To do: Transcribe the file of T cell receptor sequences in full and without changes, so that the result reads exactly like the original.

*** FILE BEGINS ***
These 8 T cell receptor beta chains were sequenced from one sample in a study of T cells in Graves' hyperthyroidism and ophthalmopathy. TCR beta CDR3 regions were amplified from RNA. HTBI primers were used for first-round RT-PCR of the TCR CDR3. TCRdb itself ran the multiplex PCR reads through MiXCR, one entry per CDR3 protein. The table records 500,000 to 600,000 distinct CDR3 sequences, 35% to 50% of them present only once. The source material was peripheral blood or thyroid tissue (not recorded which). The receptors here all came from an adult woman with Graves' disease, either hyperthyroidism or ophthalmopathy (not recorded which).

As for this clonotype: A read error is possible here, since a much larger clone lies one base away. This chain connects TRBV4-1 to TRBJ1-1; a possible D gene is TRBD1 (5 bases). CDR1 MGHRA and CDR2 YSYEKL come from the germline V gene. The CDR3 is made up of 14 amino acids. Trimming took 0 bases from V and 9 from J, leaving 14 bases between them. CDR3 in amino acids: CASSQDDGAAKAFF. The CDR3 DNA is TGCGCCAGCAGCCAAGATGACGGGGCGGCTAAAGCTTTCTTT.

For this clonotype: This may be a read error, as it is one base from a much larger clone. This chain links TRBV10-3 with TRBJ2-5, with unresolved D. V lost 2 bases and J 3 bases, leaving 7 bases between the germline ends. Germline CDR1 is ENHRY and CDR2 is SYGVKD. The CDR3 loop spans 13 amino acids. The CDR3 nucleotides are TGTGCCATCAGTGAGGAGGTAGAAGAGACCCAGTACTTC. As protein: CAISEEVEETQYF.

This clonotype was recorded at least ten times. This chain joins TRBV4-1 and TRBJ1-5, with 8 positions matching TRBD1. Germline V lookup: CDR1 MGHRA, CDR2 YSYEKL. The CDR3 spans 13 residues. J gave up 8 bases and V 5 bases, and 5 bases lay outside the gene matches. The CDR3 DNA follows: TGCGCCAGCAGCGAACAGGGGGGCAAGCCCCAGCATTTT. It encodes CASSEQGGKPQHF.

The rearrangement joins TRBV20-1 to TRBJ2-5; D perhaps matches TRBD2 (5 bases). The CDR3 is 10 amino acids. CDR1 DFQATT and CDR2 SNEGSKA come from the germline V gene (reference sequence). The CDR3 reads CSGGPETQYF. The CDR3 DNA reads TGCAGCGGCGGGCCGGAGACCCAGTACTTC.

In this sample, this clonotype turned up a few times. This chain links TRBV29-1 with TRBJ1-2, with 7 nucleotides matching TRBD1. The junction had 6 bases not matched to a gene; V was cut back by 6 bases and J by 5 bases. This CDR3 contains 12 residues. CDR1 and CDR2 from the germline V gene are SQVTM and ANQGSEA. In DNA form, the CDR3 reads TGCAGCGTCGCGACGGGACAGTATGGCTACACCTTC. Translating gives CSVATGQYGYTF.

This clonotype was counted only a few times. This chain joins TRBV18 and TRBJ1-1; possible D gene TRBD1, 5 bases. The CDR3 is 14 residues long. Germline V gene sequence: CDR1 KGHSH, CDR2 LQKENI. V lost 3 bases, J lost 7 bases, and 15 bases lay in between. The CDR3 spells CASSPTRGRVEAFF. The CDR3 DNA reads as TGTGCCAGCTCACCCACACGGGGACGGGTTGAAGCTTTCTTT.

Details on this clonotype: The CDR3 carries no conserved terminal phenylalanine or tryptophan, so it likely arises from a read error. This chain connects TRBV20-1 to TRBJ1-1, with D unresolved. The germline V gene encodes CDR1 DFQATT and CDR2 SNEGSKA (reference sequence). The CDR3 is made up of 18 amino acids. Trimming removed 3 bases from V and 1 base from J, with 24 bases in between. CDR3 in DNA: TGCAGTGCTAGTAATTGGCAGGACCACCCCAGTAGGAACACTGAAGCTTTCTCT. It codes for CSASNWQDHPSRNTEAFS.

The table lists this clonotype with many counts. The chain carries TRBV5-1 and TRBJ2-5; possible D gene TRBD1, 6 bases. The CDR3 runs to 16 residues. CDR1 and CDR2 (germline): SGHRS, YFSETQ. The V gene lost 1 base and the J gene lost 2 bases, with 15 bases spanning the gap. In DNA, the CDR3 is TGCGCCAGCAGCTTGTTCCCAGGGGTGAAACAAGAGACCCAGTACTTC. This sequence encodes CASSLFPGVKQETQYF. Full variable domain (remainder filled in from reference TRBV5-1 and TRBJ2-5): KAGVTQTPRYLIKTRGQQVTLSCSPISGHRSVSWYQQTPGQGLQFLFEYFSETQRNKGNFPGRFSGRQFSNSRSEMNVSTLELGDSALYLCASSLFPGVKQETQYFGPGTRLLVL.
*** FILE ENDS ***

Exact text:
These 8 T cell receptor beta chains were sequenced from one sample in a study of T cells in Graves' hyperthyroidism and ophthalmopathy. TCR beta CDR3 regions were amplified from RNA. HTBI primers were used for first-round RT-PCR of the TCR CDR3. TCRdb itself ran the multiplex PCR reads through MiXCR, one entry per CDR3 protein. The table records 500,000 to 600,000 distinct CDR3 sequences, 35% to 50% of them present only once. The source material was peripheral blood or thyroid tissue (not recorded which). The receptors here all came from an adult woman with Graves' disease, either hyperthyroidism or ophthalmopathy (not recorded which).

As for this clonotype: A read error is possible here, since a much larger clone lies one base away. This chain connects TRBV4-1 to TRBJ1-1; a possible D gene is TRBD1 (5 bases). CDR1 MGHRA and CDR2 YSYEKL come from the germline V gene. The CDR3 is made up of 14 amino acids. Trimming took 0 bases from V and 9 from J, leaving 14 bases between them. CDR3 in amino acids: CASSQDDGAAKAFF. The CDR3 DNA is TGCGCCAGCAGCCAAGATGACGGGGCGGCTAAAGCTTTCTTT.

For this clonotype: This may be a read error, as it is one base from a much larger clone. This chain links TRBV10-3 with TRBJ2-5, with unresolved D. V lost 2 bases and J 3 bases, leaving 7 bases between the germline ends. Germline CDR1 is ENHRY and CDR2 is SYGVKD. The CDR3 loop spans 13 amino acids. The CDR3 nucleotides are TGTGCCATCAGTGAGGAGGTAGAAGAGACCCAGTACTTC. As protein: CAISEEVEETQYF.

This clonotype was recorded at least ten times. This chain joins TRBV4-1 and TRBJ1-5, with 8 positions matching TRBD1. Germline V lookup: CDR1 MGHRA, CDR2 YSYEKL. The CDR3 spans 13 residues. J gave up 8 bases and V 5 bases, and 5 bases lay outside the gene matches. The CDR3 DNA follows: TGCGCCAGCAGCGAACAGGGGGGCAAGCCCCAGCATTTT. It encodes CASSEQGGKPQHF.

The rearrangement joins TRBV20-1 to TRBJ2-5; D perhaps matches TRBD2 (5 bases). The CDR3 is 10 amino acids. CDR1 DFQATT and CDR2 SNEGSKA come from the germline V gene (reference sequence). The CDR3 reads CSGGPETQYF. The CDR3 DNA reads TGCAGCGGCGGGCCGGAGACCCAGTACTTC.

In this sample, this clonotype turned up a few times. This chain links TRBV29-1 with TRBJ1-2, with 7 nucleotides matching TRBD1. The junction had 6 bases not matched to a gene; V was cut back by 6 bases and J by 5 bases. This CDR3 contains 12 residues. CDR1 and CDR2 from the germline V gene are SQVTM and ANQGSEA. In DNA form, the CDR3 reads TGCAGCGTCGCGACGGGACAGTATGGCTACACCTTC. Translating gives CSVATGQYGYTF.

This clonotype was counted only a few times. This chain joins TRBV18 and TRBJ1-1; possible D gene TRBD1, 5 bases. The CDR3 is 14 residues long. Germline V gene sequence: CDR1 KGHSH, CDR2 LQKENI. V lost 3 bases, J lost 7 bases, and 15 bases lay in between. The CDR3 spells CASSPTRGRVEAFF. The CDR3 DNA reads as TGTGCCAGCTCACCCACACGGGGACGGGTTGAAGCTTTCTTT.

Details on this clonotype: The CDR3 carries no conserved terminal phenylalanine or tryptophan, so it likely arises from a read error. This chain connects TRBV20-1 to TRBJ1-1, with D unresolved. The germline V gene encodes CDR1 DFQATT and CDR2 SNEGSKA (reference sequence). The CDR3 is made up of 18 amino acids. Trimming removed 3 bases from V and 1 base from J, with 24 bases in between. CDR3 in DNA: TGCAGTGCTAGTAATTGGCAGGACCACCCCAGTAGGAACACTGAAGCTTTCTCT. It codes for CSASNWQDHPSRNTEAFS.

The table lists this clonotype with many counts. The chain carries TRBV5-1 and TRBJ2-5; possible D gene TRBD1, 6 bases. The CDR3 runs to 16 residues. CDR1 and CDR2 (germline): SGHRS, YFSETQ. The V gene lost 1 base and the J gene lost 2 bases, with 15 bases spanning the gap. In DNA, the CDR3 is TGCGCCAGCAGCTTGTTCCCAGGGGTGAAACAAGAGACCCAGTACTTC. This sequence encodes CASSLFPGVKQETQYF. Full variable domain (remainder filled in from reference TRBV5-1 and TRBJ2-5): KAGVTQTPRYLIKTRGQQVTLSCSPISGHRSVSWYQQTPGQGLQFLFEYFSETQRNKGNFPGRFSGRQFSNSRSEMNVSTLELGDSALYLCASSLFPGVKQETQYFGPGTRLLVL.